Whatever sacrifice would look like for you, know this: Whenever you sacrifice to Jesus, it’s beautiful to Him!

But I Hate My Job pt. 3

by NextGen Pastor Samuel Silveous

This week we’ve talked about how we should respond when we hate what we
have to do for a living. In But I Hate My Job pt 1we talked about how we can always trust
that God is good and has a plan, even if we can’t see it. Then in pt.2
we said that one way to embrace what God is doing is to be like Nehemiah. Who
used the job God gave him to finance the ministry God called him to. Today we’ll
talk about two more ways we can embrace what God is doing in our circumstances.

Step 2: Be Like Joseph

Consider that, not only is God preparing the people and circumstances around you,
but he might also be preparing you. Joseph knew that God had set him apart for
something great because of the dreams he had, but he ends up sold into slavery, and
eventually forgotten in prison. Even so, Joseph did everything to the best of his ability.
Through all of it, God was preparing Joseph to understand the political and economic
landscape of Egypt so that he would be able to save the whole land. Pottifer, the house
where Joseph served, worked in the palace. Joseph gained valuable insight from his
experience there. The prison Joseph was thrown into was full of political prisoners.
Joseph gained additional insight he would need to serve in Pharoh’s house.
Finally, Joseph met the person who would eventually introduce him to Pharoh.
All of these experiences were necessary, not just to get Joseph into place, but to prepare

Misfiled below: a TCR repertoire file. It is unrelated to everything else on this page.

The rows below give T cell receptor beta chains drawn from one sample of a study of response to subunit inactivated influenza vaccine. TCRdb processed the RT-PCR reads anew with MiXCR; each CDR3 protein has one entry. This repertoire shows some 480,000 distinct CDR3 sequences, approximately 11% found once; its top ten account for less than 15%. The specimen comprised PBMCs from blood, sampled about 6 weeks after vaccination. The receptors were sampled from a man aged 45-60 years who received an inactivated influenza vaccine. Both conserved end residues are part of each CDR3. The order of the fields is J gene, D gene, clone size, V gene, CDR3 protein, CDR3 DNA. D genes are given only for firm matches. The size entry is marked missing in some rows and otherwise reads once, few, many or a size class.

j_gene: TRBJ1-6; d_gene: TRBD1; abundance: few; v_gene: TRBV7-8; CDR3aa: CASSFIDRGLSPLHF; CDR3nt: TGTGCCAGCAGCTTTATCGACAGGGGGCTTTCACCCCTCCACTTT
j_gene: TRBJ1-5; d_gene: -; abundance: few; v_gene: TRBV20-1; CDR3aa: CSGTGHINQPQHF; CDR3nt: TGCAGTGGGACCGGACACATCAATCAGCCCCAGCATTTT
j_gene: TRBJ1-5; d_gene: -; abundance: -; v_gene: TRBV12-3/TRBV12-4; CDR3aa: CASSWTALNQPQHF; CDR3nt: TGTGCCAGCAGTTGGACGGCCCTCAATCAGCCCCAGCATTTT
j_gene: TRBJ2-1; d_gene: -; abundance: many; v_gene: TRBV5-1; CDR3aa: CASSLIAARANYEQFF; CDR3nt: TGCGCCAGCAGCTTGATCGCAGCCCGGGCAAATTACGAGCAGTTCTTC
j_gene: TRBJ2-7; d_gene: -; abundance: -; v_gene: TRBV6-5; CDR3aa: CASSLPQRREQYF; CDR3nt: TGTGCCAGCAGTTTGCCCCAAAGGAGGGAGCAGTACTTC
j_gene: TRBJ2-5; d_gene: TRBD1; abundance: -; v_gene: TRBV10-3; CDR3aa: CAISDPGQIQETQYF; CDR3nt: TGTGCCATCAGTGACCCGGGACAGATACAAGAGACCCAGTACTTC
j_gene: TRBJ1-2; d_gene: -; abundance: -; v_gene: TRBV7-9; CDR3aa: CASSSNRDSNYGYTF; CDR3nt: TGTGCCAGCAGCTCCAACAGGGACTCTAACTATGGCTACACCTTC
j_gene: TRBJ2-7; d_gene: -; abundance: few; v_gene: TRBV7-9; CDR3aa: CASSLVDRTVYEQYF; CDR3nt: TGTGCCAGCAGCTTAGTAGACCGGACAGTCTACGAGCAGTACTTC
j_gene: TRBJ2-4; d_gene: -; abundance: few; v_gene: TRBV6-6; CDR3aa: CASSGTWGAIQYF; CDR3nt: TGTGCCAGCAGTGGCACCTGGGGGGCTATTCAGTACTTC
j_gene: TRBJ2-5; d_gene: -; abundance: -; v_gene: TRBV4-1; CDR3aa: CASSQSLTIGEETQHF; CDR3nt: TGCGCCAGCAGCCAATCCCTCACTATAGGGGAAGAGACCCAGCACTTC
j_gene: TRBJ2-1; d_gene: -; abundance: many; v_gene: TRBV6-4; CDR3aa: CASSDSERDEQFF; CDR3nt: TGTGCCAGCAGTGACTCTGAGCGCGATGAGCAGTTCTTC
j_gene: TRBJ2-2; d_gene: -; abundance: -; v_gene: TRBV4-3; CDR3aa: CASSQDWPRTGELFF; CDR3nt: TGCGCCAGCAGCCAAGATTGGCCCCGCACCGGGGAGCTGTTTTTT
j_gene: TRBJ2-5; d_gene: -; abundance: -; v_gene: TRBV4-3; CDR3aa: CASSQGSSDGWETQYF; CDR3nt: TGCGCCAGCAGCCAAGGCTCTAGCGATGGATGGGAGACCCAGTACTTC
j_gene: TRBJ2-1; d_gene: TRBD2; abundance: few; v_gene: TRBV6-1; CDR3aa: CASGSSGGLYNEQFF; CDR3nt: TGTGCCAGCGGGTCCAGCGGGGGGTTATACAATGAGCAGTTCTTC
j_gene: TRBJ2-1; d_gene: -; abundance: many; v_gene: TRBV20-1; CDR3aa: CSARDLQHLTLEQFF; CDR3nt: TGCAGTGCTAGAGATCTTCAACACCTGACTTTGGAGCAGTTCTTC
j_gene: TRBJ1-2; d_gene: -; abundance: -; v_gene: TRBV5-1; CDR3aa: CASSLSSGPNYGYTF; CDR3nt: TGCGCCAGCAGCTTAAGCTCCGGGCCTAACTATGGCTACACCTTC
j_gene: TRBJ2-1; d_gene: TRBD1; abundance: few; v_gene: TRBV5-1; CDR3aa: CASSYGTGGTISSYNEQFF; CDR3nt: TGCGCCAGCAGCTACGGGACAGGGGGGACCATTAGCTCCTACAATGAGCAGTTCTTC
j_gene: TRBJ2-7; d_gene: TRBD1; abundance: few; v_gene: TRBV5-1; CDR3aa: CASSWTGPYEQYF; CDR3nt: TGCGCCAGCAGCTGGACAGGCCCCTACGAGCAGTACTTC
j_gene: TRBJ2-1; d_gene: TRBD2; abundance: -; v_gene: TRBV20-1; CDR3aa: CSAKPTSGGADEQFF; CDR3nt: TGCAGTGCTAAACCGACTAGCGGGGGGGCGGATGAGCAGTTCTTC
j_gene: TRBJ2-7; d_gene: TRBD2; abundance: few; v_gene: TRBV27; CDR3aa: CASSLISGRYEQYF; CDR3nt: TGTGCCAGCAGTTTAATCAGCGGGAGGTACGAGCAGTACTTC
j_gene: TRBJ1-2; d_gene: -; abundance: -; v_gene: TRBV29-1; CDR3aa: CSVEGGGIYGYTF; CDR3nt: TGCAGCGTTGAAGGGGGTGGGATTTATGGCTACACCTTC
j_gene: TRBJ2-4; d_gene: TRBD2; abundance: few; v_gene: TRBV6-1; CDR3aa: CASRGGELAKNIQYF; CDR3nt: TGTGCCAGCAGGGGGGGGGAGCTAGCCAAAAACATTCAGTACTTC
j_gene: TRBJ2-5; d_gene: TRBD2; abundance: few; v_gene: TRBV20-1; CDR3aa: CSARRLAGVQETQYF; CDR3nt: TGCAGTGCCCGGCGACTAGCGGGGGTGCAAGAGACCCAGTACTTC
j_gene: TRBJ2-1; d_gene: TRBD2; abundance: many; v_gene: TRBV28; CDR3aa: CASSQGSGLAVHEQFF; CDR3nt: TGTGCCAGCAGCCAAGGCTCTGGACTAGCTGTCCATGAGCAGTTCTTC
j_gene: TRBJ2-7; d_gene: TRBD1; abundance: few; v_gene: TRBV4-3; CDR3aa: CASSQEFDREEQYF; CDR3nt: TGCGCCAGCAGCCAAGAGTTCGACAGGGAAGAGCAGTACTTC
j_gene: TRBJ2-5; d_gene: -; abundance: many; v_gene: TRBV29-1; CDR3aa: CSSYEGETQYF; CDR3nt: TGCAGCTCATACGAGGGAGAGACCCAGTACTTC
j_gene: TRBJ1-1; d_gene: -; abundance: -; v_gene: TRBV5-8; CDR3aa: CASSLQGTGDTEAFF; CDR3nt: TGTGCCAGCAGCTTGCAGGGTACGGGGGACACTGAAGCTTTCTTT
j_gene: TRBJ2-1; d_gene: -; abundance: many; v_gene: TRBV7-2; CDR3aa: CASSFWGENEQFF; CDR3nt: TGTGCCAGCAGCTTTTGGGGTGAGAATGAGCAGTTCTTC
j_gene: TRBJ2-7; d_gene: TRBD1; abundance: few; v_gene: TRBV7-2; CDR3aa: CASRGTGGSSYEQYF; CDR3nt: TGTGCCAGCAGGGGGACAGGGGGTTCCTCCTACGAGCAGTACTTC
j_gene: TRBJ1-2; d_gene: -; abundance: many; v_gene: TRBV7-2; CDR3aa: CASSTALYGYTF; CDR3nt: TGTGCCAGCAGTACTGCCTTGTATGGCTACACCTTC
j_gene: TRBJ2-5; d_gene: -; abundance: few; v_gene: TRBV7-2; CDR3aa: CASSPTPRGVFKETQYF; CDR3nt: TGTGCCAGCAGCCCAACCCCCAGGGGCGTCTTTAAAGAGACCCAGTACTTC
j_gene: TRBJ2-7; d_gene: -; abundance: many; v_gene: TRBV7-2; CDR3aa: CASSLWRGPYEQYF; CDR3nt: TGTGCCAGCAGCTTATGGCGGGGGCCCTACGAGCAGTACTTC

him for the season ahead. Joseph himself acknowledged this when he said to the
brothers that sold him, “What you intended for evil, God used for good.” In
these seasons, it’s important to be like Joseph and look for opportunities where
God might be trying to grow and change us and remember that his plans for you are
better than your plans for you.

Here are some additional resources that you can use to discover and grow into the
person God is trying to help you become at work:

Step 3: Sacrifice Your Pride

When I went through this season in my life, the key turning point was realizing that I
thought I deserved to be paid to do what I loved. I had this idea that somehow God owed
it to me to give me a job that made me happy. The truth is, jobs, no matter how great,
can’t bring real joy. Only God can do that. Serving as a volunteer at Pike’s
Peak Christian Church and trying to see where God was growing me, brought me to a
point where I could sacrifice that pride. Those two things taught me to trust God not only
with my job, but with my joy.

Work as worship isn’t sucking it up and pushing through. It isn’t sacrificing
begrudgingly for our families. It is giving glory to God for the work he’s allowed us
to do, no matter what that work is, because we trust his heart.

At the beginning of pt. 1 I began a story about a time when I hated my job. Here’s
how it ends:

Several months later, I was sitting in that same smelly basement. But this time it was
different. I had been broken. The gospel had shown me that if Jesus could trust the
Father when God called him to go to the cross, that I could trust him in going to work. It